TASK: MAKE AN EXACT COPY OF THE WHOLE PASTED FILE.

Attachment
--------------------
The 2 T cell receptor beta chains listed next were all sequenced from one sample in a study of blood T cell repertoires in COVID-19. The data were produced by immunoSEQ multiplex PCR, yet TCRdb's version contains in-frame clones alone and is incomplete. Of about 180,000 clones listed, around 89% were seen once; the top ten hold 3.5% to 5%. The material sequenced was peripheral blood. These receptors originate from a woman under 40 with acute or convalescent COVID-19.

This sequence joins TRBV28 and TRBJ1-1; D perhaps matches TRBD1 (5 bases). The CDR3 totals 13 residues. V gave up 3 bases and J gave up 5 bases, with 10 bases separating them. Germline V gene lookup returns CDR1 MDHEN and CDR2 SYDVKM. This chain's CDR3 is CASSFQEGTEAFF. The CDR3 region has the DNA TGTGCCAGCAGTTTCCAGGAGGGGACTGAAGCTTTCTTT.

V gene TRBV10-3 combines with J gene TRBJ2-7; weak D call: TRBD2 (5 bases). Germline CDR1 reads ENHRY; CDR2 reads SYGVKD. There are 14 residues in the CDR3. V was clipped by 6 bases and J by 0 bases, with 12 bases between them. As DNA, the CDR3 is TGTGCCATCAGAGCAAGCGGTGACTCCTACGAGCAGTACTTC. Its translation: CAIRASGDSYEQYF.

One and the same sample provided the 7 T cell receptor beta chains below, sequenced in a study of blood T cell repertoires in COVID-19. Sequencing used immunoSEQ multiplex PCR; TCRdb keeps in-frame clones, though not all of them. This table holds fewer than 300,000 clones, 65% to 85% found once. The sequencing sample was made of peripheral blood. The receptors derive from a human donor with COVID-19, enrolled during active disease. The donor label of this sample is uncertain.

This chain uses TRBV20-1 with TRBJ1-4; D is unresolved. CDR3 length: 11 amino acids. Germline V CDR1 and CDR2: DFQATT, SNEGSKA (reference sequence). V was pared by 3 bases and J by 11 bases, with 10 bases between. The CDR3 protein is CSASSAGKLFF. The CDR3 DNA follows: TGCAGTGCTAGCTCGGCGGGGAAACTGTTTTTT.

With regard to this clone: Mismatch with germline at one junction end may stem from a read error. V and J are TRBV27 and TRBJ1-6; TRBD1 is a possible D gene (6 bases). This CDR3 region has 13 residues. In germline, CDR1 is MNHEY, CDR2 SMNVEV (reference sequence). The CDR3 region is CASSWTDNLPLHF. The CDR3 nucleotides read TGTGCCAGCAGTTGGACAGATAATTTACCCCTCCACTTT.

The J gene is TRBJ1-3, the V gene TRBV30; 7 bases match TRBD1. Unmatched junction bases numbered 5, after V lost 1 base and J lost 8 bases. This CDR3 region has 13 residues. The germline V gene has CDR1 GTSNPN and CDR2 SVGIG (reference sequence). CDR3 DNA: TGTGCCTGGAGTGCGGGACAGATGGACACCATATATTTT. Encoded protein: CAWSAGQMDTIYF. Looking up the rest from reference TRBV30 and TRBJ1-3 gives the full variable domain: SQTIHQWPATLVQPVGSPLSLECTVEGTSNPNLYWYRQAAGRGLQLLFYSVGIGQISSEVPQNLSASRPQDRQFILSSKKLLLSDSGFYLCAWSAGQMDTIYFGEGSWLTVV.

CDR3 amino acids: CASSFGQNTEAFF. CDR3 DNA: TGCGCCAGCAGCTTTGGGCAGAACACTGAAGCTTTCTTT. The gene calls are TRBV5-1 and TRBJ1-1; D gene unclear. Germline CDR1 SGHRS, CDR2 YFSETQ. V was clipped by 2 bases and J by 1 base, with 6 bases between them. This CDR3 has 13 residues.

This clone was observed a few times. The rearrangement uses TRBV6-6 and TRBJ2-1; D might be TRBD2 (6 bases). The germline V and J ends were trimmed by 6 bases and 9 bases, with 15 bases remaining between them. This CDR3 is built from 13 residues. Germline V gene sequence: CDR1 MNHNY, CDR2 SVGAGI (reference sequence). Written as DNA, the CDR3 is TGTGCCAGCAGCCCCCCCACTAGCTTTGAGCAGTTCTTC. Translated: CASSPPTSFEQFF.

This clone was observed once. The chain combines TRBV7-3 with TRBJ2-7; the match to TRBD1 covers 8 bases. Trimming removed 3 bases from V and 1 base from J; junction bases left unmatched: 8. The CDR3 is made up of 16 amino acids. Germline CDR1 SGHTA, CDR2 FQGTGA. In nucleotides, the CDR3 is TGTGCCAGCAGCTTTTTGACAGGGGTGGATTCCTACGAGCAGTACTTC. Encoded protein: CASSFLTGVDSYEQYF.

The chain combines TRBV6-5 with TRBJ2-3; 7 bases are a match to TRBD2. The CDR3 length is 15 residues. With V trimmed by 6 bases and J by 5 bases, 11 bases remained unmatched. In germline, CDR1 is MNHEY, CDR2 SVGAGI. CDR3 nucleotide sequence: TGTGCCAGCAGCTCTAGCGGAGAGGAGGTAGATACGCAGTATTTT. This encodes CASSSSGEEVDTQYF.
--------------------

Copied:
The 2 T cell receptor beta chains listed next were all sequenced from one sample in a study of blood T cell repertoires in COVID-19. The data were produced by immunoSEQ multiplex PCR, yet TCRdb's version contains in-frame clones alone and is incomplete. Of about 180,000 clones listed, around 89% were seen once; the top ten hold 3.5% to 5%. The material sequenced was peripheral blood. These receptors originate from a woman under 40 with acute or convalescent COVID-19.

This sequence joins TRBV28 and TRBJ1-1; D perhaps matches TRBD1 (5 bases). The CDR3 totals 13 residues. V gave up 3 bases and J gave up 5 bases, with 10 bases separating them. Germline V gene lookup returns CDR1 MDHEN and CDR2 SYDVKM. This chain's CDR3 is CASSFQEGTEAFF. The CDR3 region has the DNA TGTGCCAGCAGTTTCCAGGAGGGGACTGAAGCTTTCTTT.

V gene TRBV10-3 combines with J gene TRBJ2-7; weak D call: TRBD2 (5 bases). Germline CDR1 reads ENHRY; CDR2 reads SYGVKD. There are 14 residues in the CDR3. V was clipped by 6 bases and J by 0 bases, with 12 bases between them. As DNA, the CDR3 is TGTGCCATCAGAGCAAGCGGTGACTCCTACGAGCAGTACTTC. Its translation: CAIRASGDSYEQYF.

One and the same sample provided the 7 T cell receptor beta chains below, sequenced in a study of blood T cell repertoires in COVID-19. Sequencing used immunoSEQ multiplex PCR; TCRdb keeps in-frame clones, though not all of them. This table holds fewer than 300,000 clones, 65% to 85% found once. The sequencing sample was made of peripheral blood. The receptors derive from a human donor with COVID-19, enrolled during active disease. The donor label of this sample is uncertain.

This chain uses TRBV20-1 with TRBJ1-4; D is unresolved. CDR3 length: 11 amino acids. Germline V CDR1 and CDR2: DFQATT, SNEGSKA (reference sequence). V was pared by 3 bases and J by 11 bases, with 10 bases between. The CDR3 protein is CSASSAGKLFF. The CDR3 DNA follows: TGCAGTGCTAGCTCGGCGGGGAAACTGTTTTTT.

With regard to this clone: Mismatch with germline at one junction end may stem from a read error. V and J are TRBV27 and TRBJ1-6; TRBD1 is a possible D gene (6 bases). This CDR3 region has 13 residues. In germline, CDR1 is MNHEY, CDR2 SMNVEV (reference sequence). The CDR3 region is CASSWTDNLPLHF. The CDR3 nucleotides read TGTGCCAGCAGTTGGACAGATAATTTACCCCTCCACTTT.

The J gene is TRBJ1-3, the V gene TRBV30; 7 bases match TRBD1. Unmatched junction bases numbered 5, after V lost 1 base and J lost 8 bases. This CDR3 region has 13 residues. The germline V gene has CDR1 GTSNPN and CDR2 SVGIG (reference sequence). CDR3 DNA: TGTGCCTGGAGTGCGGGACAGATGGACACCATATATTTT. Encoded protein: CAWSAGQMDTIYF. Looking up the rest from reference TRBV30 and TRBJ1-3 gives the full variable domain: SQTIHQWPATLVQPVGSPLSLECTVEGTSNPNLYWYRQAAGRGLQLLFYSVGIGQISSEVPQNLSASRPQDRQFILSSKKLLLSDSGFYLCAWSAGQMDTIYFGEGSWLTVV.

CDR3 amino acids: CASSFGQNTEAFF. CDR3 DNA: TGCGCCAGCAGCTTTGGGCAGAACACTGAAGCTTTCTTT. The gene calls are TRBV5-1 and TRBJ1-1; D gene unclear. Germline CDR1 SGHRS, CDR2 YFSETQ. V was clipped by 2 bases and J by 1 base, with 6 bases between them. This CDR3 has 13 residues.

This clone was observed a few times. The rearrangement uses TRBV6-6 and TRBJ2-1; D might be TRBD2 (6 bases). The germline V and J ends were trimmed by 6 bases and 9 bases, with 15 bases remaining between them. This CDR3 is built from 13 residues. Germline V gene sequence: CDR1 MNHNY, CDR2 SVGAGI (reference sequence). Written as DNA, the CDR3 is TGTGCCAGCAGCCCCCCCACTAGCTTTGAGCAGTTCTTC. Translated: CASSPPTSFEQFF.

This clone was observed once. The chain combines TRBV7-3 with TRBJ2-7; the match to TRBD1 covers 8 bases. Trimming removed 3 bases from V and 1 base from J; junction bases left unmatched: 8. The CDR3 is made up of 16 amino acids. Germline CDR1 SGHTA, CDR2 FQGTGA. In nucleotides, the CDR3 is TGTGCCAGCAGCTTTTTGACAGGGGTGGATTCCTACGAGCAGTACTTC. Encoded protein: CASSFLTGVDSYEQYF.

The chain combines TRBV6-5 with TRBJ2-3; 7 bases are a match to TRBD2. The CDR3 length is 15 residues. With V trimmed by 6 bases and J by 5 bases, 11 bases remained unmatched. In germline, CDR1 is MNHEY, CDR2 SVGAGI. CDR3 nucleotide sequence: TGTGCCAGCAGCTCTAGCGGAGAGGAGGTAGATACGCAGTATTTT. This encodes CASSSSGEEVDTQYF.